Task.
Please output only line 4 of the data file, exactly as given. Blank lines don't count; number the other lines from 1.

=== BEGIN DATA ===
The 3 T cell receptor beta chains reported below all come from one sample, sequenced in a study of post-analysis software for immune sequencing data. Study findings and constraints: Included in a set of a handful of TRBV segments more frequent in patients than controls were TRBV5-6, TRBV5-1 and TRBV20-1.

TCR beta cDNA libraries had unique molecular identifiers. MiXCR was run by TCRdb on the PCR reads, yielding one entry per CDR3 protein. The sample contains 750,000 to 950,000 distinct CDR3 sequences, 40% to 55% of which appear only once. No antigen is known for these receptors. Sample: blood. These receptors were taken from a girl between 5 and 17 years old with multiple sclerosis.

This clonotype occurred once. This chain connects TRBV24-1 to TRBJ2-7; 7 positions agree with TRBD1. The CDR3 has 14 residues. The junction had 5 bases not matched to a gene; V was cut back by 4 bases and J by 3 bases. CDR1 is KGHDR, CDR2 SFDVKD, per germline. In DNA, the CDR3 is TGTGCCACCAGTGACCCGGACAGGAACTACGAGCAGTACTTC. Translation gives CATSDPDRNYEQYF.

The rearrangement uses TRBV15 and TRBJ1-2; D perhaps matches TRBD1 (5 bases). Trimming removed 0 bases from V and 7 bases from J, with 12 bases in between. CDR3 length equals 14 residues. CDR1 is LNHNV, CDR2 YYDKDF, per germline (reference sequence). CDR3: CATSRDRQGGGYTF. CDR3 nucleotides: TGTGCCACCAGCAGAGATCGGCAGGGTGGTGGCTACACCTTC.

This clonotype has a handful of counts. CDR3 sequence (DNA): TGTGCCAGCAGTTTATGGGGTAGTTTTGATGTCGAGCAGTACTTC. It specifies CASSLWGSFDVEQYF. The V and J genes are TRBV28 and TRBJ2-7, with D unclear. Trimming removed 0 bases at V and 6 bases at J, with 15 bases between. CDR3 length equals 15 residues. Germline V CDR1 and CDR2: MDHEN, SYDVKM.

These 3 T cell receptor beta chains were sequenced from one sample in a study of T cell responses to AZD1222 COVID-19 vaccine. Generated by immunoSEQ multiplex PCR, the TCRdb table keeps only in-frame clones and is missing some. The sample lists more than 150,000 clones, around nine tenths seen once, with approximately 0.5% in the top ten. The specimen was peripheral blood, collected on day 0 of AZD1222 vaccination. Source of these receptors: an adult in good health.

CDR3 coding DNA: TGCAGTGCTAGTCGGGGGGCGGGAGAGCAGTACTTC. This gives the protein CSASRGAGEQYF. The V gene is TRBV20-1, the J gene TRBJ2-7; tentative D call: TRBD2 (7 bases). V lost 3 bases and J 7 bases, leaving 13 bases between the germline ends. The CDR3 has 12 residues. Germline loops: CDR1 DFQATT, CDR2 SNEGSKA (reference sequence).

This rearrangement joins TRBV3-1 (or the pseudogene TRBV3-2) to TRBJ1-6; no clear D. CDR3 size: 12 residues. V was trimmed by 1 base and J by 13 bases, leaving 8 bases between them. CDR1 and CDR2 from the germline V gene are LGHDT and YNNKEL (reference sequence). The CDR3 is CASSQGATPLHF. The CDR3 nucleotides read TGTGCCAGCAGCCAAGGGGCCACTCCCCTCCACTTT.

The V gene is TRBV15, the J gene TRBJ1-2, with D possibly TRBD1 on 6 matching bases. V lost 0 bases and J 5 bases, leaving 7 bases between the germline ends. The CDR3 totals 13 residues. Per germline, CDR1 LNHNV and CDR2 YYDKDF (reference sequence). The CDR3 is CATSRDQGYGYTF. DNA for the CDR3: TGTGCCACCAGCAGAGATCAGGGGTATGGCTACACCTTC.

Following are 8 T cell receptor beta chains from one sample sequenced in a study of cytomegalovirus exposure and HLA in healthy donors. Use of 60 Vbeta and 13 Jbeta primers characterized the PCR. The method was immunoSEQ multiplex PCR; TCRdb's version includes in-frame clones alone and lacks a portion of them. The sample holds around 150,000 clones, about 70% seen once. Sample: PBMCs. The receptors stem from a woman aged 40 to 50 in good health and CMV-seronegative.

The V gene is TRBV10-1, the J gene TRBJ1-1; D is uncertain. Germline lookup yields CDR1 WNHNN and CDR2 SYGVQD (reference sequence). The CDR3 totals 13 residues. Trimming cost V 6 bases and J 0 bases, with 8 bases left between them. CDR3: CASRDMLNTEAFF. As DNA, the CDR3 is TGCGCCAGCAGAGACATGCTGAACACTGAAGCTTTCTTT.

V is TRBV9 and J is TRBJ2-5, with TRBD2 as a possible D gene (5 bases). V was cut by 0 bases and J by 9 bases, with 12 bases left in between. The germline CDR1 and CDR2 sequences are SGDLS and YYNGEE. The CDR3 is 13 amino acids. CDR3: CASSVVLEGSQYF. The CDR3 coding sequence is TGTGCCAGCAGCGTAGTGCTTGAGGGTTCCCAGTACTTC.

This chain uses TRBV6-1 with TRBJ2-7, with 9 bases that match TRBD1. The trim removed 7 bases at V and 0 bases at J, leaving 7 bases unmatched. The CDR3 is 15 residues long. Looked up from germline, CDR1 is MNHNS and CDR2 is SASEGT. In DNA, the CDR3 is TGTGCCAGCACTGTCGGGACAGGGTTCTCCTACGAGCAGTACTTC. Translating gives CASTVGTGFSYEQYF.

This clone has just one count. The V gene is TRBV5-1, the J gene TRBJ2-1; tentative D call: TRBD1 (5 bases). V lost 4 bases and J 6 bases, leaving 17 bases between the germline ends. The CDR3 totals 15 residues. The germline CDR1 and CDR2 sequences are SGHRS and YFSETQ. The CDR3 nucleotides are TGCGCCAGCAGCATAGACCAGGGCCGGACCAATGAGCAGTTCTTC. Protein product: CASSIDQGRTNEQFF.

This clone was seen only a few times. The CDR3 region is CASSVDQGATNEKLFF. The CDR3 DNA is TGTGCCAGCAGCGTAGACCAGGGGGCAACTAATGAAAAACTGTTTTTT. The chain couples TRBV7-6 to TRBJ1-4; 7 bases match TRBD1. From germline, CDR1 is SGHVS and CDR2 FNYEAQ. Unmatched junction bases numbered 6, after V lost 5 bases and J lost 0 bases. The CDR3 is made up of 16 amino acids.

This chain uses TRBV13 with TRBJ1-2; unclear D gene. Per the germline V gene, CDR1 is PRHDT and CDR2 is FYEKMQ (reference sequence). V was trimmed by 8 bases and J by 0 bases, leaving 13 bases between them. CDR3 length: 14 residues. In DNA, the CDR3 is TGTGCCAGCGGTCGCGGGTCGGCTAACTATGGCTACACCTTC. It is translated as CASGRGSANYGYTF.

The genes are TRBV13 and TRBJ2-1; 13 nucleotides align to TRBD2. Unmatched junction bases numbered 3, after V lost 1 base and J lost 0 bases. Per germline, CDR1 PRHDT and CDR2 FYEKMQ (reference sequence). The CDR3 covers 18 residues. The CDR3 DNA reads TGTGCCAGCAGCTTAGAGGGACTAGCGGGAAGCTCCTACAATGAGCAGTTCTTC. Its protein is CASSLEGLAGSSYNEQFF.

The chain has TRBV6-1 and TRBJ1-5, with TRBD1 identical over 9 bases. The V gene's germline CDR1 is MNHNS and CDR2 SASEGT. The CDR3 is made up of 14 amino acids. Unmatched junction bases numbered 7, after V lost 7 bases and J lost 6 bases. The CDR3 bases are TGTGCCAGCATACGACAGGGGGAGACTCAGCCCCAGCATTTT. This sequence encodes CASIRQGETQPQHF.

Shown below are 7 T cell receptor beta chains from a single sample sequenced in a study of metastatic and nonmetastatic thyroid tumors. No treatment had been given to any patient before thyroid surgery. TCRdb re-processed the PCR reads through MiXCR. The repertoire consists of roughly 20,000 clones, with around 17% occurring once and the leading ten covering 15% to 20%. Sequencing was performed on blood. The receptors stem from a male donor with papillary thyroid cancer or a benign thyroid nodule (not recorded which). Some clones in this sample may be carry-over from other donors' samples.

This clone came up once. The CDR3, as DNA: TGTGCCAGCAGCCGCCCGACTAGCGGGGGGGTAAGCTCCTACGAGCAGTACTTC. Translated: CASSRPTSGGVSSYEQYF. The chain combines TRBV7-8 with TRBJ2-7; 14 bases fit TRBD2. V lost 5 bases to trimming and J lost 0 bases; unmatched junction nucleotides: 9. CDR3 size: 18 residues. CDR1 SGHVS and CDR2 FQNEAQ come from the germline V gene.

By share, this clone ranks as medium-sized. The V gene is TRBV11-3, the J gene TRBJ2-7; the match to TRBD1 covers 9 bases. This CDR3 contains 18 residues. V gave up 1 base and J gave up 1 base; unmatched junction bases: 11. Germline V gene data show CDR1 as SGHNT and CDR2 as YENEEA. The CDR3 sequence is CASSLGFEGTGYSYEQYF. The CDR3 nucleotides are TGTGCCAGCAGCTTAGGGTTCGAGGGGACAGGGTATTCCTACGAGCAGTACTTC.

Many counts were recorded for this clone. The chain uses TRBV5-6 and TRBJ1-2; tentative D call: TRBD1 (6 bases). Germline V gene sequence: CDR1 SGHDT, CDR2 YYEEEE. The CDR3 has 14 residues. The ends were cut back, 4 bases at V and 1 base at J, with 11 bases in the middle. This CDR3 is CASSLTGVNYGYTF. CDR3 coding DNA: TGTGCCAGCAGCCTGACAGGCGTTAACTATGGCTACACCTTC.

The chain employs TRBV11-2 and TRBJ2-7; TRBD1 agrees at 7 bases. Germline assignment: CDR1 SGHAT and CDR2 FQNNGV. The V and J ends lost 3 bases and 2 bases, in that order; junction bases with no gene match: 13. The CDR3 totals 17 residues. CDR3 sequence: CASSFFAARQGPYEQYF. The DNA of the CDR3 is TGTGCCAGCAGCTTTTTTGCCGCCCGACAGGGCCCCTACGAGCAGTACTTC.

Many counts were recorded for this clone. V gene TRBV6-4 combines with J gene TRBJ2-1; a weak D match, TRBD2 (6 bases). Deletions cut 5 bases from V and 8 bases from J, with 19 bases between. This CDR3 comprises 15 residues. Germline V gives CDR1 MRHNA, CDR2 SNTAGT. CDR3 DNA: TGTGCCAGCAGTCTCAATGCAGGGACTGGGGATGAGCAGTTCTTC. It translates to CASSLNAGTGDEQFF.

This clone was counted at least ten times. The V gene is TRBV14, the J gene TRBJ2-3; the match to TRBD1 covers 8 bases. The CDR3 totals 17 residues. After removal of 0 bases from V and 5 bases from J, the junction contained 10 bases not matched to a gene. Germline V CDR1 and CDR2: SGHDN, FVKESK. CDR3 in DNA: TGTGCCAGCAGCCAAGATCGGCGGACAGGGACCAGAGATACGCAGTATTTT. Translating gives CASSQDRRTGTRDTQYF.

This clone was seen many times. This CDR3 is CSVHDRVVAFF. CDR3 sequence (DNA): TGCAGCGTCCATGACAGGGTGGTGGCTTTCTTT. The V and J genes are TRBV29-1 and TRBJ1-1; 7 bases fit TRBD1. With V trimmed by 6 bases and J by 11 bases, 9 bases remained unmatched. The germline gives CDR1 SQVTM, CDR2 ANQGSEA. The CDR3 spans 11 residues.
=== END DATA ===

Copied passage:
The rearrangement uses TRBV15 and TRBJ1-2; D perhaps matches TRBD1 (5 bases). Trimming removed 0 bases from V and 7 bases from J, with 12 bases in between. CDR3 length equals 14 residues. CDR1 is LNHNV, CDR2 YYDKDF, per germline (reference sequence). CDR3: CATSRDRQGGGYTF. CDR3 nucleotides: TGTGCCACCAGCAGAGATCGGCAGGGTGGTGGCTACACCTTC.